Your Federal Quarterly Tax Payments are due April 15th Get Help Now >>

Scituate Community Profile (DHCD) by xyi12027


                                                    Plymouth County

                                                  CULTURE AND RECREATION

Scituate is a small to mid-sized seacoast community located equidistant
between Boston and Plymouth. In the 375 years since its incorporation, it
has evolved from a summer colony to a residential community but has managed
to retain some of the flavor of its past. Ocean-related recreational
activities make it a very desirable place in which to live and to raise
Its Town Pier accommodates a working fishing fleet and that, coupled with
three business areas, represents commercial interests in the town.
Scituate also has a strong sense of its history and commemorates its
founding in August each year via the celebration of "Heritage Days".
Historic points of interest include: Scituate Lighthouse, The Old Oaken
Bucket Homestead and Well, The Lawson Tower, Stockbridge Mill and the
Cudworth House as well as the Little Red School House which is the home of
the Scituate Historical Society.
Residents pride themselves on the strength of their school system and on
the achievements of the great percentage of students (85%) who go on to
higher education from Scituate Public Schools. The Town of Scituate is a
delightful mix of rural, suburban and seaside lifestyles within a 25 mile
ride to the City of Boston.
        (Narrative supplied by community)

Department of Housing and Community Development
EasternFINANCE AND ECachusetts, bordered by the Atlantic Ocean on the east and north,
Marshfield on the south, Norwell on the southwest, Hingham on the west, and
Cohasset on the northwest. Scituate is 18 miles northeast of Brockton, 23 miles
southeast of Boston, and 227 miles from New York City.
Total Area: 31.79 sq. miles

Land Area: 17.18 sq. miles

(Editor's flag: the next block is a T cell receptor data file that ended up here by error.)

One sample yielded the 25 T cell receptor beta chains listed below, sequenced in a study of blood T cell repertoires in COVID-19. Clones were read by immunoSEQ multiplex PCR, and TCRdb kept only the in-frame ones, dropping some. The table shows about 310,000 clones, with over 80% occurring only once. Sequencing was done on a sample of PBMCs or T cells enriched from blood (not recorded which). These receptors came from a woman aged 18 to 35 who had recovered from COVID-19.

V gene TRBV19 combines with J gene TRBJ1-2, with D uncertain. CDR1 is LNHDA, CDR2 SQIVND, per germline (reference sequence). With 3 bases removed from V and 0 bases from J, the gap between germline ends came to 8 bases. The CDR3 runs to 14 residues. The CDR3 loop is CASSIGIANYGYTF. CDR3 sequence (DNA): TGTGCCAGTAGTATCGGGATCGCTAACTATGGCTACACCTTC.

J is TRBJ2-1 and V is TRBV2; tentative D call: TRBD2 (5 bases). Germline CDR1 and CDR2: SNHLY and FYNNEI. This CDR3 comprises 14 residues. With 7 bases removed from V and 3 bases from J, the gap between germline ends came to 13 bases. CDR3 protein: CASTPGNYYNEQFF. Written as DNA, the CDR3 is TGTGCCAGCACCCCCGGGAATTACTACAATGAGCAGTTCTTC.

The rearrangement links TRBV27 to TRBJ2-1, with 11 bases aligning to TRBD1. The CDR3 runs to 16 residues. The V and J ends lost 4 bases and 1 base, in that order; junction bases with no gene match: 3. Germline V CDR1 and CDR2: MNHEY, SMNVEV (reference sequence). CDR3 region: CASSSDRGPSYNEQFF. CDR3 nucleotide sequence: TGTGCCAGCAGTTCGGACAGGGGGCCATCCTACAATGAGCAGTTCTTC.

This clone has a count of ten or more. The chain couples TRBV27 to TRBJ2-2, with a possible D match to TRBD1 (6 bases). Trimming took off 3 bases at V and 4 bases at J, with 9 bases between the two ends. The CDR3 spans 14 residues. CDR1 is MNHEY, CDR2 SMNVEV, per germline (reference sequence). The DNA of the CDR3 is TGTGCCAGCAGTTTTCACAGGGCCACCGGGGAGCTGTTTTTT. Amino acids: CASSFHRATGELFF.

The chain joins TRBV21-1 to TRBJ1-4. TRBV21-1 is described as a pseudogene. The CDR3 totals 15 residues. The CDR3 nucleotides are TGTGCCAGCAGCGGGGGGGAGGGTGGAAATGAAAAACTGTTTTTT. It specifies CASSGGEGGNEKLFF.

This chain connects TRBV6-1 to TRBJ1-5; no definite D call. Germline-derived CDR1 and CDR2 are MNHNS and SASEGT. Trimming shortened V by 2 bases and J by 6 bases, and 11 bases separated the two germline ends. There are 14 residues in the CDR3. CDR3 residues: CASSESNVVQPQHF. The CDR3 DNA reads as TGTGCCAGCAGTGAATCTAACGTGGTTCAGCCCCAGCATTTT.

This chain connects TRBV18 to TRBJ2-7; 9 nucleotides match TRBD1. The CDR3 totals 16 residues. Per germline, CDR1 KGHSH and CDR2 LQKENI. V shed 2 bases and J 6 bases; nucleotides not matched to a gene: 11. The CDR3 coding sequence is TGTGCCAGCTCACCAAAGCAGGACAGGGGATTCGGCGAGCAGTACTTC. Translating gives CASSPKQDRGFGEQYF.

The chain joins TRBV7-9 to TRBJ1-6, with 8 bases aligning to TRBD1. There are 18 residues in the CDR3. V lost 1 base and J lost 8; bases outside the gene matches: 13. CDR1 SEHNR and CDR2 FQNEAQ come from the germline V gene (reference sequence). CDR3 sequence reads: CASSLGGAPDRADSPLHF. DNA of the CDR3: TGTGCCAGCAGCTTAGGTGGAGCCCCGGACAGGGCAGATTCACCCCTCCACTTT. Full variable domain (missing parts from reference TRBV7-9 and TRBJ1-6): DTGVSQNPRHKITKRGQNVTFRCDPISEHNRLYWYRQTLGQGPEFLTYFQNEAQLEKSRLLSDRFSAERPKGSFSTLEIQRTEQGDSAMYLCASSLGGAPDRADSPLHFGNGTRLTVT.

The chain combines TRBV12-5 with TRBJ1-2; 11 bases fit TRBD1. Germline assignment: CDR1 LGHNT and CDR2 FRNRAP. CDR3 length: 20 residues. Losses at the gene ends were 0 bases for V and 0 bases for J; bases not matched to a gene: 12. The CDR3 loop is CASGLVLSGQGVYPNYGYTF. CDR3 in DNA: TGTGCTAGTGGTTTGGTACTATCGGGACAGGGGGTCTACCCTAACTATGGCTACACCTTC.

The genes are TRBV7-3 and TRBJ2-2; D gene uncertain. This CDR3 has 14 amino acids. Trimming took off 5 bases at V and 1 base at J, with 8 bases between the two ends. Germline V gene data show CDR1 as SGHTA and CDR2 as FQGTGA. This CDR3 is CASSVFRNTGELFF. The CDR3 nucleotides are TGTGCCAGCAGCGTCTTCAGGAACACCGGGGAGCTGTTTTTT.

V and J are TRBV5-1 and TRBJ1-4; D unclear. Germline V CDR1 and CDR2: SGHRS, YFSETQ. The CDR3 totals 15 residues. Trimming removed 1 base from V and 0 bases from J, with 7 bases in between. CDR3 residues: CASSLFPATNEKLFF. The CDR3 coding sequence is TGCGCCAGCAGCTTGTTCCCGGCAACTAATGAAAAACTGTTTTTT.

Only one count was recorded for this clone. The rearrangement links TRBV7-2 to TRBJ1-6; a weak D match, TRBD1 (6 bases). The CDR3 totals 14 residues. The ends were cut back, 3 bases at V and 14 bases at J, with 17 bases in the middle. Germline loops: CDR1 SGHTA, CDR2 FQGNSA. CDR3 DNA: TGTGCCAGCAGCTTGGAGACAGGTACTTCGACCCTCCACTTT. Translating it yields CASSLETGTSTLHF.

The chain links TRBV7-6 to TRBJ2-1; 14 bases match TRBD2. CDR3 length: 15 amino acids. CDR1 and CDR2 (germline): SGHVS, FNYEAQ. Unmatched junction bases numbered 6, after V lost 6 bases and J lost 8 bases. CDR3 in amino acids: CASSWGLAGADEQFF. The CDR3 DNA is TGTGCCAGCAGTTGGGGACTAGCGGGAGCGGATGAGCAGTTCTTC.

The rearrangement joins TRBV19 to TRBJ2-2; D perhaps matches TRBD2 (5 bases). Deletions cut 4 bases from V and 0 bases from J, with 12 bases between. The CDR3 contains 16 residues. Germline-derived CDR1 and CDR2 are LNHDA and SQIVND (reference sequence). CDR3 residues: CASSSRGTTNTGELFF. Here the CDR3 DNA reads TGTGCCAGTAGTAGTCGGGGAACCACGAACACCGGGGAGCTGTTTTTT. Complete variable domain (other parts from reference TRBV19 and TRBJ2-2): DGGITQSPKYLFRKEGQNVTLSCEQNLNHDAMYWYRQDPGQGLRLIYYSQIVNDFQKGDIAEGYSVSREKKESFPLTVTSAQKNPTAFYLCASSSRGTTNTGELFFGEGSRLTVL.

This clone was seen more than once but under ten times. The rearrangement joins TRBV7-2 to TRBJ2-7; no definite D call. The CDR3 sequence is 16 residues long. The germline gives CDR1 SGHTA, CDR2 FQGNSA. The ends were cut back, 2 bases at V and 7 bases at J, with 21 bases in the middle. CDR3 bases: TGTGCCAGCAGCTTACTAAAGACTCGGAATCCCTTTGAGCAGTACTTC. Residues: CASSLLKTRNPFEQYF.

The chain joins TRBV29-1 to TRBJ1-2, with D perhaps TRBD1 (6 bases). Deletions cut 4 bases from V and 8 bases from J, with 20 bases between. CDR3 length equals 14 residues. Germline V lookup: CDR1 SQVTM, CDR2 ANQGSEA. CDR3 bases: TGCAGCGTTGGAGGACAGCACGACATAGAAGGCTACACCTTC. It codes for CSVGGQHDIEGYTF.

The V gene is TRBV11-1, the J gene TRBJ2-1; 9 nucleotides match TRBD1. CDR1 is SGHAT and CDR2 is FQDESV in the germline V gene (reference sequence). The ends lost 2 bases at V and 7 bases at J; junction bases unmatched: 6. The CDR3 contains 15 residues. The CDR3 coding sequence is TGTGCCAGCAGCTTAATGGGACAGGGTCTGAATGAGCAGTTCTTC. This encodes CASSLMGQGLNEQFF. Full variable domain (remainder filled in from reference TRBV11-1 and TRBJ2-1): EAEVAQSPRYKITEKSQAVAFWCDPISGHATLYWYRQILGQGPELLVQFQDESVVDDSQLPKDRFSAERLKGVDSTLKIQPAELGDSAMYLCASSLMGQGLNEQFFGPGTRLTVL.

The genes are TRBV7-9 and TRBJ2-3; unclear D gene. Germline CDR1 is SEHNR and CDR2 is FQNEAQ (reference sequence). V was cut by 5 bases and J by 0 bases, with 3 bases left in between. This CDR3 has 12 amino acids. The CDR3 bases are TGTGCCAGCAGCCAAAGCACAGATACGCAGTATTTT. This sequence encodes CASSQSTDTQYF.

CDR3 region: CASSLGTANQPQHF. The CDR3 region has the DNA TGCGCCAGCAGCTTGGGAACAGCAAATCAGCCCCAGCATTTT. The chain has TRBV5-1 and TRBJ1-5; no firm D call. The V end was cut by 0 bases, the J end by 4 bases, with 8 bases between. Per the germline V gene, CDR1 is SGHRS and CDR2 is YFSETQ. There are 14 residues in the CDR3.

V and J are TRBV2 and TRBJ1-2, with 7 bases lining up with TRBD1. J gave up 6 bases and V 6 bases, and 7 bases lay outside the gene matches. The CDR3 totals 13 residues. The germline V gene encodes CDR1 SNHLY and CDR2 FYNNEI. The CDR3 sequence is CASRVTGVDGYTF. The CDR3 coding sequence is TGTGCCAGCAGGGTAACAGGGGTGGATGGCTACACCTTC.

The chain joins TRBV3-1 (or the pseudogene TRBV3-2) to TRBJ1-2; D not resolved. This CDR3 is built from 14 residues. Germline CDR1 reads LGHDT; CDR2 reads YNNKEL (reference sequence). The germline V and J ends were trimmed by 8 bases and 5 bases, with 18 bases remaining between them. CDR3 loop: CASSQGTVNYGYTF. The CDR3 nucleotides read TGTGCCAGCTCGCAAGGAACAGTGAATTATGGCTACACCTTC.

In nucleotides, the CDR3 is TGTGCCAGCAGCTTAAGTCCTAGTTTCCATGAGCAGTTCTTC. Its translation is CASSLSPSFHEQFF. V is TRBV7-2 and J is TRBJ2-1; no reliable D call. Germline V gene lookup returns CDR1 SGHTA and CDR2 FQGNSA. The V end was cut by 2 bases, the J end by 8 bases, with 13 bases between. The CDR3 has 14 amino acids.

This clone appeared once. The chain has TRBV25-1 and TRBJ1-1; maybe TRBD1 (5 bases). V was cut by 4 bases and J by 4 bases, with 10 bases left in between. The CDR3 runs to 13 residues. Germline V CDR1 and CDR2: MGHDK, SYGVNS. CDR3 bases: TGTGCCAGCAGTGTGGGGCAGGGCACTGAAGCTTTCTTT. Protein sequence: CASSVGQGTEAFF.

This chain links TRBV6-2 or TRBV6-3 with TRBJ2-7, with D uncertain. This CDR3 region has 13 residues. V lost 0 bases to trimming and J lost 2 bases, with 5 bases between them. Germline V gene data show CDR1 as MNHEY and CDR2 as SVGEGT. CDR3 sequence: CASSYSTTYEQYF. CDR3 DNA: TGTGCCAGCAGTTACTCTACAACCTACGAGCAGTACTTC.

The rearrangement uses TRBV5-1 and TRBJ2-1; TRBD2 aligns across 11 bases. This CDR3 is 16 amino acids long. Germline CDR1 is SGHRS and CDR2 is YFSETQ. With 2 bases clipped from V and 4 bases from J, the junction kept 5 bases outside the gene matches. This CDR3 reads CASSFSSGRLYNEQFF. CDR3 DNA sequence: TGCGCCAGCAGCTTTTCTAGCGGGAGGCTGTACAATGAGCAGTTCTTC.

Population: 16,786

Density: 977 per sq. mile

(National Climatic Data Center)

(Hingham Station)
    Normal temperature in January.....27.4°F
    Normal temperature in July........71.5°F
    Normal annual precipitation.......47.7"
U.S.G.S. Topographical Plates
    Cohasset, Scituate, Nantasket
Regional Planning Agency
    Metropolitan Area Planning Council
Metropolitan Statistical Area
(1993 Definition)

Department of Housing and Community Development
Municipal Offices
   Main Number: (781) 545-8700
Telephone Numbers for Public Information

Form of Government
    Board of Selectmen
    Town Administrator
    Open Town Meeting
Year Incorporated
    As a town: 1636
Registered Voters (Secretary of State 1994)
                                        Number     %
    Total Registered                     11,948

    Democrats                              3,697   30.9   %
    Republicans                            2,264   18.9   %
    Other parties                              3    0.0   %
    Unenrolled Voters                      5,984   50.1   %


Senators and Representatives by City and Town

Department of Housing and Community Development

Department of Housing and Community Development
Department of Housing and Community Development
Home Sales (Banker & Tradesman)-
Town Stats - Free market Statistics
Subsidized Housing Units (DHCD 1998)
DHCD Subsidized Housing Inventory

Subsidized Housing Units: The number of housing units which count toward the municipality's 10% goal
for low- and moderate-income housing. It includes both subsidized affordable units and market rate units
in certain eligible subsidized developments.

Public Housing Units (DHCD 1999)

    Conventional State:                    165
    Conventional Federal:                   51
Rental Assistance(DHCD 1999)
    State (MRVP:                             11
    Federal (Section 8):                      0

Department of Housing and Community Development
    Scituate is situated in the Greater Boston Area, which has excellent rail,